Steep ClimbAll trail runners, even professional racers, walk steep grades. "If you can walk faster than you can run, always walk," Fish says. "It conserves energy without costing time."
Your BuddyIf you are running with a dog, know the rules. Some trails require dogs to be on leash; others require dogs to be under voice control. And always clean up after your partner.
A breed apart: The top 8 dogs for all types of running.
Rocky RoadOn trails littered with obstacles, seek out clear sections, says Rob Shoaf, founder of Epic Running trail-running camp. Dirt is nearly always a safer bet—even a flat rock can be unstable. "We tend to step where we look, so avoid staring at the rocks; aim for dirt," he says.
FormOn the trail, proper running form can be the difference between enjoying the scenery and face-planting in the dirt. Start with the basics: relaxed shoulders, arms bent at 90 degrees, feet landing right under your hips. As the trail becomes technical, make these adjustments:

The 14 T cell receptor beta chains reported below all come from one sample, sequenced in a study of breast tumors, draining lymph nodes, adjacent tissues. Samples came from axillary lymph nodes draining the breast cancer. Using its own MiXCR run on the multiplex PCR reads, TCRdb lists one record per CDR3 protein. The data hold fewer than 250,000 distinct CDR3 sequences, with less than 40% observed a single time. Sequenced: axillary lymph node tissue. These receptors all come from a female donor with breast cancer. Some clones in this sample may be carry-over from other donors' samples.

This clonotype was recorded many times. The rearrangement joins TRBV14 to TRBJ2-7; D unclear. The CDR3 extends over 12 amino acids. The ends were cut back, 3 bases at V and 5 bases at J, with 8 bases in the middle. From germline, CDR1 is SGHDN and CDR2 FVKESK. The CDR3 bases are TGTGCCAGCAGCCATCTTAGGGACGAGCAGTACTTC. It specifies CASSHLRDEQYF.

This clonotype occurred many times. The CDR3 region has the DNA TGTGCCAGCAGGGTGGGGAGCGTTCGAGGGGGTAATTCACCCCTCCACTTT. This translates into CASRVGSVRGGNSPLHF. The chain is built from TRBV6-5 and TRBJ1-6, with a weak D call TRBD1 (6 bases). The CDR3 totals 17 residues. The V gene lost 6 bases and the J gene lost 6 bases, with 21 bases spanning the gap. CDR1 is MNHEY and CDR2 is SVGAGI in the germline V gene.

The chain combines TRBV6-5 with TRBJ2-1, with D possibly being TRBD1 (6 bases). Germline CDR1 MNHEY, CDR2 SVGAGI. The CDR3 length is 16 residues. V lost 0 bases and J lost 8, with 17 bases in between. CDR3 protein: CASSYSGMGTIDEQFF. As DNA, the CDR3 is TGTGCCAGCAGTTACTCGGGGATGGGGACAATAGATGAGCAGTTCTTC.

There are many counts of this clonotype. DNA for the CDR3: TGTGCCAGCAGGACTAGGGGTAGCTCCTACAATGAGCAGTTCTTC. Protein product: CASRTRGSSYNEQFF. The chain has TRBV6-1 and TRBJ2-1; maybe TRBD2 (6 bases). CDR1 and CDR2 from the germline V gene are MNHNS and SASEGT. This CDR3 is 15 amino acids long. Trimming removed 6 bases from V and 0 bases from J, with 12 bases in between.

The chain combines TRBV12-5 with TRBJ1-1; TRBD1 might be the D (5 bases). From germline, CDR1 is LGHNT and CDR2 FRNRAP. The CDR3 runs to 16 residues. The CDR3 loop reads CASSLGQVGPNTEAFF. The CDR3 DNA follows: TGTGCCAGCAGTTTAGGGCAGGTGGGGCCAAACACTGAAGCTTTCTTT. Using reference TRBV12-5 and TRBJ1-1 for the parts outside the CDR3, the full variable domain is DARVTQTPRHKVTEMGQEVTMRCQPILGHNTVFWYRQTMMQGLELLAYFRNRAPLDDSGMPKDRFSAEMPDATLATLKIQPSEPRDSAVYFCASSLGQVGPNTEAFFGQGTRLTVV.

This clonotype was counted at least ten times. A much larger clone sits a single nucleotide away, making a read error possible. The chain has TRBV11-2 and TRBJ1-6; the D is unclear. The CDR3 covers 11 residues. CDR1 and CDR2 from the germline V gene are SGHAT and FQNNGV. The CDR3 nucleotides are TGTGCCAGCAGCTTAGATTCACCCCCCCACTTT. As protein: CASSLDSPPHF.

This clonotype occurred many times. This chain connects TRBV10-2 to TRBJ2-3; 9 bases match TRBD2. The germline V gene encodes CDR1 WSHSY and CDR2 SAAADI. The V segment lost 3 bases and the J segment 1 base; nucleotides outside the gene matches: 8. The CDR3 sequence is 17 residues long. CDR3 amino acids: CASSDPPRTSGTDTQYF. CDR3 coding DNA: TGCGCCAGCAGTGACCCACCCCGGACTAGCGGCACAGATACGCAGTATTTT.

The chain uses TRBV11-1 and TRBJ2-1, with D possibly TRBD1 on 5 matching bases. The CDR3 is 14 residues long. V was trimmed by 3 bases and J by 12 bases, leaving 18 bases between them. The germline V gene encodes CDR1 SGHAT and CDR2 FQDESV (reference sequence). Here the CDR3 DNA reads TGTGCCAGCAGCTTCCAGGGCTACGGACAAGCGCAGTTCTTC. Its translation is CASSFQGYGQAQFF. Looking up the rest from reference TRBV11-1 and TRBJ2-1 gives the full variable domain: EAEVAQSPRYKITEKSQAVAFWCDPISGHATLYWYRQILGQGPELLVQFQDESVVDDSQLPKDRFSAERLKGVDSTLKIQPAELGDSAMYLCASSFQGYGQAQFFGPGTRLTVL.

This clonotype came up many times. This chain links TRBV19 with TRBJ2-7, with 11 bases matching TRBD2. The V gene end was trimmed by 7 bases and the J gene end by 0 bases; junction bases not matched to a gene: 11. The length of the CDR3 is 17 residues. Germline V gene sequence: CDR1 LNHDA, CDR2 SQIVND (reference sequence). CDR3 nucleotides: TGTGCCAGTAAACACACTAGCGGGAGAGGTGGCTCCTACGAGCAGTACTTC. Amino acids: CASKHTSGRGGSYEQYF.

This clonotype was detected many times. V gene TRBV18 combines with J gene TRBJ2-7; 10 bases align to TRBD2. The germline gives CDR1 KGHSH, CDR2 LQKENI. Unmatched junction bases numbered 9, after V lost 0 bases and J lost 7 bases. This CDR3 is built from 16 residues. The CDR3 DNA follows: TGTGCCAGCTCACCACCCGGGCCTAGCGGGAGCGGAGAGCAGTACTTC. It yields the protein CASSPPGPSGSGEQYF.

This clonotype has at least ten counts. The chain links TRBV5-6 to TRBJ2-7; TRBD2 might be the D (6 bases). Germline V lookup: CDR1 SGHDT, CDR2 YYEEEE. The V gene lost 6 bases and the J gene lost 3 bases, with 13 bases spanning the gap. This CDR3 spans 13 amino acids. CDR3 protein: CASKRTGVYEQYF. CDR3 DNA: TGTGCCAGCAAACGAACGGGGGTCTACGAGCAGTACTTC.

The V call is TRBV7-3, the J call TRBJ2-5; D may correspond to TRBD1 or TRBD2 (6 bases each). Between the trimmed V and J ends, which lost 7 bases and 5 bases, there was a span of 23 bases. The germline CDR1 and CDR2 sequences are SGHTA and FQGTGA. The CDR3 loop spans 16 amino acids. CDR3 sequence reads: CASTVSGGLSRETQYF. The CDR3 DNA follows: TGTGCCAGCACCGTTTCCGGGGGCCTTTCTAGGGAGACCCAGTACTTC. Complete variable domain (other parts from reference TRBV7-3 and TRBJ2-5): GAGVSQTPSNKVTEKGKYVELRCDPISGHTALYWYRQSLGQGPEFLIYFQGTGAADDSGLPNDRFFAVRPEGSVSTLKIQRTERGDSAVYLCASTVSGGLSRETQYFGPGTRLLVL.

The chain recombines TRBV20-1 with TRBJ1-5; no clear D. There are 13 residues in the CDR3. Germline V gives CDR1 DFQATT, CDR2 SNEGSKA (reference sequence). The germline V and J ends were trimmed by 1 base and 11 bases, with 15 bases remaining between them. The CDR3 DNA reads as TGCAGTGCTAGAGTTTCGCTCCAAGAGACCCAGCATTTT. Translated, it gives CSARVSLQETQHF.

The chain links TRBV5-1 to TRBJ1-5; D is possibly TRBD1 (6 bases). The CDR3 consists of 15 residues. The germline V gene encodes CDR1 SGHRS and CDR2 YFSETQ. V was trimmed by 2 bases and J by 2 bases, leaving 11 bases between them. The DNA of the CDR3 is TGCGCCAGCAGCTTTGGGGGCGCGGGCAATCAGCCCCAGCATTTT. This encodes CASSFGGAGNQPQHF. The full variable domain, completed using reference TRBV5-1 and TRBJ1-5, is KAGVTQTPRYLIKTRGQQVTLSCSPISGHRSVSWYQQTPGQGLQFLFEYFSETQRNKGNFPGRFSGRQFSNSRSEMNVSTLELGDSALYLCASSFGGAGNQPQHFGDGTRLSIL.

Shorten your stride
"Taking smaller steps will help you maintain your center of gravity," says Elinor Fish, managing editor of Trail Runner magazine.
Slightly raise your arms
"Like wings, for balance," Fish says. Relax your shoulders and hands to avoid tension.
Know what's ahead
Alternate between looking up and looking three to seven strides in front of you. "On flat terrain, my eyes are looking up, but on more technical ground, I'm looking closer to me more often," Fish says.
A narrow stream?
A wide creek?
Look for natural crossings, like a log ("scoot across on your butt," Fish says), or a series of rocks.
A raging river?
Scout for the shallowest, smoothest section (white water indicates rocks below the surface). Face slightly upstream and cross at an angle. If the current is strong, find a branch to use as a walking stick. And if the current takes you, face downstream with your feet up (so they don't get caught on rocks). Steer to the edge where you can climb out.race.